Do Dogs Have A Free Will?

Do Dogs Have A Free Will?
July 3, 2012 by Kevin Behan
But first, do human beings even have free will?

Current research indicates (to many) that the notion of free will may be illusory. In a range of experiments, subconscious processes (indicated by a region of the brain becoming active) virtually predetermined what a person is going to do well before the person is aware they have arrived at a decision. The researcher can virtually predict what the person is going to do or think just by what's on the monitor before the person is even aware of their choice. The question then is what can dogs teach us about the essence of choice and the nature of a free will? As creatures of the immediate-moment and as mirrors of humanity, I propose dogs can teach us much.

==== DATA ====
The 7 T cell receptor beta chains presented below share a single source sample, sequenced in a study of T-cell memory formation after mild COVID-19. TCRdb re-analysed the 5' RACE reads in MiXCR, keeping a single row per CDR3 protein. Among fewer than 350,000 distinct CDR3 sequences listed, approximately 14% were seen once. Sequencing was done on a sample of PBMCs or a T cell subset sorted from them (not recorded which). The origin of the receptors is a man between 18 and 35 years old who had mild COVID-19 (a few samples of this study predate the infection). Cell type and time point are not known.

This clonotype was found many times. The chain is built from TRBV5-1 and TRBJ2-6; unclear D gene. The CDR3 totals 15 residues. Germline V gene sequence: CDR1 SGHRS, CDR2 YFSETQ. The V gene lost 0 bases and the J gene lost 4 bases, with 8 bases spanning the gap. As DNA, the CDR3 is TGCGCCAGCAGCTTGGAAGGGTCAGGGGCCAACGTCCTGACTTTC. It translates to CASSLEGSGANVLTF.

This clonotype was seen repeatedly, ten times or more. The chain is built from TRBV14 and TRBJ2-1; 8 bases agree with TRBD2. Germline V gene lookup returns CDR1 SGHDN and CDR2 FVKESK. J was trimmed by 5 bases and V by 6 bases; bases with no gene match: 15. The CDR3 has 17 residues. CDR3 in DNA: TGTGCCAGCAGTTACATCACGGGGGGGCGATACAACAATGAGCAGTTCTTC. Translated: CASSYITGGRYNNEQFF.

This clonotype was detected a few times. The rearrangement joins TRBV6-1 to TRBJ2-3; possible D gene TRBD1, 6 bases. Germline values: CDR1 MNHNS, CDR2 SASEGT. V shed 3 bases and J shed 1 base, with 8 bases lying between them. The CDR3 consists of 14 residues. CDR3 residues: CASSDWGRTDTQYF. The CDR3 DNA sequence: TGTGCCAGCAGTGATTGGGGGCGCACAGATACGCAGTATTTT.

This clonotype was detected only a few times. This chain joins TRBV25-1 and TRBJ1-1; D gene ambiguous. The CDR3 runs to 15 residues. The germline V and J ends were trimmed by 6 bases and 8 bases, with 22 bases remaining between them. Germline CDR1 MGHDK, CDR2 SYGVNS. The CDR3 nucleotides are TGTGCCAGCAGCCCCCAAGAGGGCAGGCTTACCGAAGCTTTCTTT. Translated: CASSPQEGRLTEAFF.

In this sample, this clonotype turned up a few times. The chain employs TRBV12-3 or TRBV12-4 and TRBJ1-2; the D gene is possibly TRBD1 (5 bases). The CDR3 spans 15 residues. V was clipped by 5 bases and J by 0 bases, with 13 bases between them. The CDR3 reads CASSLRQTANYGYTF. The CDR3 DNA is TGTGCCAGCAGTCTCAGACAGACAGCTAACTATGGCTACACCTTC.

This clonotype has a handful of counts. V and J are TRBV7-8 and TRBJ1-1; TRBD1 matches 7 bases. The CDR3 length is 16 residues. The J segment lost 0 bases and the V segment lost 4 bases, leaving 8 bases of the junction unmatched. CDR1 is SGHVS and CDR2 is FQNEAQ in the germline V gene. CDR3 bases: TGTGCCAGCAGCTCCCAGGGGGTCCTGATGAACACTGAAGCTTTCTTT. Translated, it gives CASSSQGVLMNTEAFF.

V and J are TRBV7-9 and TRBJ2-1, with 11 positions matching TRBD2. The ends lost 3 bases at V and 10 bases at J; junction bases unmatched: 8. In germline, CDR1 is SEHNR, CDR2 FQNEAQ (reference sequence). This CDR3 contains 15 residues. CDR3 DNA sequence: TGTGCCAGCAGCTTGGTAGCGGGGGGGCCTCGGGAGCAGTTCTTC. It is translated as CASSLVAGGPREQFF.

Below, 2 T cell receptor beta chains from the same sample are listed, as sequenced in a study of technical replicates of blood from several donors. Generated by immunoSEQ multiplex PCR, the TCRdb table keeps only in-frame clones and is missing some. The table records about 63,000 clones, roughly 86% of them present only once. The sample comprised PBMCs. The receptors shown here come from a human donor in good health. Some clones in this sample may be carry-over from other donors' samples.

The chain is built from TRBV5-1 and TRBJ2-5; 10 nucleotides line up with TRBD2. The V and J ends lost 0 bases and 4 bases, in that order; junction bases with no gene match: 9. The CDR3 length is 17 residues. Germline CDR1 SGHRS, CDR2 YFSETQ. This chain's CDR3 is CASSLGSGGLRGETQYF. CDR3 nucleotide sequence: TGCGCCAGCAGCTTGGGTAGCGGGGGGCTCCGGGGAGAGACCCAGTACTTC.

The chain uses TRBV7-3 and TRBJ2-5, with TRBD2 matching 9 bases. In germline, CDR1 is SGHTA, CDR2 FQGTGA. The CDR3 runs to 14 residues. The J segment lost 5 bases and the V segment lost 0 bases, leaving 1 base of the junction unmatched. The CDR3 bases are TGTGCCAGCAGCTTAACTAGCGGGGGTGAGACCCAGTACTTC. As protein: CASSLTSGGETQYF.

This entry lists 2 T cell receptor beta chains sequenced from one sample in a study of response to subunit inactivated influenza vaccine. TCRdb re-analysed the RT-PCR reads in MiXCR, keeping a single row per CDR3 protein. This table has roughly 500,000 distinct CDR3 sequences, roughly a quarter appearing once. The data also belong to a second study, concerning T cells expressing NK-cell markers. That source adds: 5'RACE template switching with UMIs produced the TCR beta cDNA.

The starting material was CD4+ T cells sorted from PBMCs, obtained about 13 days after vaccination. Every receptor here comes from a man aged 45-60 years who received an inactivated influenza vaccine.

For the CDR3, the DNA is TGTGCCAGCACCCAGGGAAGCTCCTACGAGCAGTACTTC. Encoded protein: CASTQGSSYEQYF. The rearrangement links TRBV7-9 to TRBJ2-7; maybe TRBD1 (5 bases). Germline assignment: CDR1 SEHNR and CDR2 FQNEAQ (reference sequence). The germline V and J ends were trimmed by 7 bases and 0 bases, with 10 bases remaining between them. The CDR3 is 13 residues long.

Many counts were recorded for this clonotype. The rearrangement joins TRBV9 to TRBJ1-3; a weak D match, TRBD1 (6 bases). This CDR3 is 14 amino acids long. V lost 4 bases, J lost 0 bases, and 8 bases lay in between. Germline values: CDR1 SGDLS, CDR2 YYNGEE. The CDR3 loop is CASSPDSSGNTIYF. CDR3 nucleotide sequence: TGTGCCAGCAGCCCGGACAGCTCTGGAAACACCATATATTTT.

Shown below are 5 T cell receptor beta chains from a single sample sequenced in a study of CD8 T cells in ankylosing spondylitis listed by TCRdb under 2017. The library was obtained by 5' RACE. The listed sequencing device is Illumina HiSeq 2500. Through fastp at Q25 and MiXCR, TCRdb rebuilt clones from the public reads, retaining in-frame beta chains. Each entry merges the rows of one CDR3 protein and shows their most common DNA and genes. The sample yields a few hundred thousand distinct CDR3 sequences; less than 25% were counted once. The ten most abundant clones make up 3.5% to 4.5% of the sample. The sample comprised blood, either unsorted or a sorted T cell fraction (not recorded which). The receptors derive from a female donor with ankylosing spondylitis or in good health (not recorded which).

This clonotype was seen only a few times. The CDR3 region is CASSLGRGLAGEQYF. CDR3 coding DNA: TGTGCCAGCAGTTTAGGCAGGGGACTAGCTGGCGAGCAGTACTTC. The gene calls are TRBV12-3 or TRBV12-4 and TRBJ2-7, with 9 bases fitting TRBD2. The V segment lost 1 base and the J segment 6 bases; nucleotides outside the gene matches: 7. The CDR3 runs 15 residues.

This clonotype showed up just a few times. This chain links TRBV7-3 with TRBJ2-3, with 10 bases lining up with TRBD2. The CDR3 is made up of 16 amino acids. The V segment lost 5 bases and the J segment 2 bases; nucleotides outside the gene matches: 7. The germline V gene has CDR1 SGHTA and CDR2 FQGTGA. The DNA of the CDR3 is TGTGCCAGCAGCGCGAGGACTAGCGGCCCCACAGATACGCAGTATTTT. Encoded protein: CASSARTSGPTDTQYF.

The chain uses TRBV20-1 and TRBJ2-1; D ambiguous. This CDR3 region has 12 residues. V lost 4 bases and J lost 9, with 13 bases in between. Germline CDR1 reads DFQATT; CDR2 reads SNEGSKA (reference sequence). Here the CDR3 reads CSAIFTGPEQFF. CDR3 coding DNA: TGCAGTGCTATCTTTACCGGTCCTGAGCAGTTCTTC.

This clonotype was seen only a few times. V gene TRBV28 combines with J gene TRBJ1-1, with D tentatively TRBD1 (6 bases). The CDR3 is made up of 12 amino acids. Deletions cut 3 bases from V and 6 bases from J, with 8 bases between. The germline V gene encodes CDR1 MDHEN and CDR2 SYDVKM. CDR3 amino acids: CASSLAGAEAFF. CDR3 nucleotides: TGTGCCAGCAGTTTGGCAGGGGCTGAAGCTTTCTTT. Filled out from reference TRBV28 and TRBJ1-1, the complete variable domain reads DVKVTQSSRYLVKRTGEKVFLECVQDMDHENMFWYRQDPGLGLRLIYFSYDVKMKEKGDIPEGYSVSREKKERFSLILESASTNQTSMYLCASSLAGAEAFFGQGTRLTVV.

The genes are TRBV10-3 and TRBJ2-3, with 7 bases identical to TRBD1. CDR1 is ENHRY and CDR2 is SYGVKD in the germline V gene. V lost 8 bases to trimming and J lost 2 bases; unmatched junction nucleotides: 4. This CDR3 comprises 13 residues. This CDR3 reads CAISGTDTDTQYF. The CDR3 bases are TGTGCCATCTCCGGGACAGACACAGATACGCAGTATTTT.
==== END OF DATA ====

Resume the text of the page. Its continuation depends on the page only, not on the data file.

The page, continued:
First of all, in nature there is no such thing as freedom. In my reading of dogs and why they do what they do, it seems that our feeling of freedom, and from which we gain a sense of being an autonomous individual consciously directing our thoughts and actions, in point of fact derives from a feeling of flow, of a sense of emotional movement. In turn, this sense of movement depends on being emotionally integrated with our surroundings. Consciousness is quite literally a stream, or river, of flow. It's an error to think that consciousness is self-contained. So for example, the feeling of being constrained and constricted, as if someone or some external force is taking over control of our time or personal space, is akin to a paddler getting their canoe stuck in the shallows. And then once pried loose again, the feeling of flow returns as the craft is swept back up in the current. A sense of freedom is dependent on the current, the smooth passage over the surface of the water. It's doesn't derive from being free of one's surroundings, or free to go however one wants, but rather of being integrated with it, 100% connected, tethered and we do not have dominion over the dynamics of integration. We can choose to either participate, or disengage, but if one chooses the latter one becomes emotionally charged, ultimately just as frustrated and alienated as the canoeist hung up on the shoals. And since other emotional beings are constituents of the same current of consciousness that we swim in, this means that each constituent of the current will drive the others in a collectivized participation. There can't be the feeling of internal emotional movement without an external state of synchronization, a feeling of being connected with others and thereby flowing along, akin to matching one's steps and moves to the throng along a bustling sidewalk. There's only one way of be in the flow of the river and feel good. This doesn't mean one can't go upriver from time to time as sometimes it pays to go against the current to get to another branch of the river flowing in the right direction. But my point is that moving against the current exacts a cost and is recorded in an emotional checkbook we're always trying to balance. These deep subconscious processes are our animal mind computing the direction of flow. The feeling that even when standing still, we are somehow moving toward something. I would go so far as saying that this is where our concept of Time arises.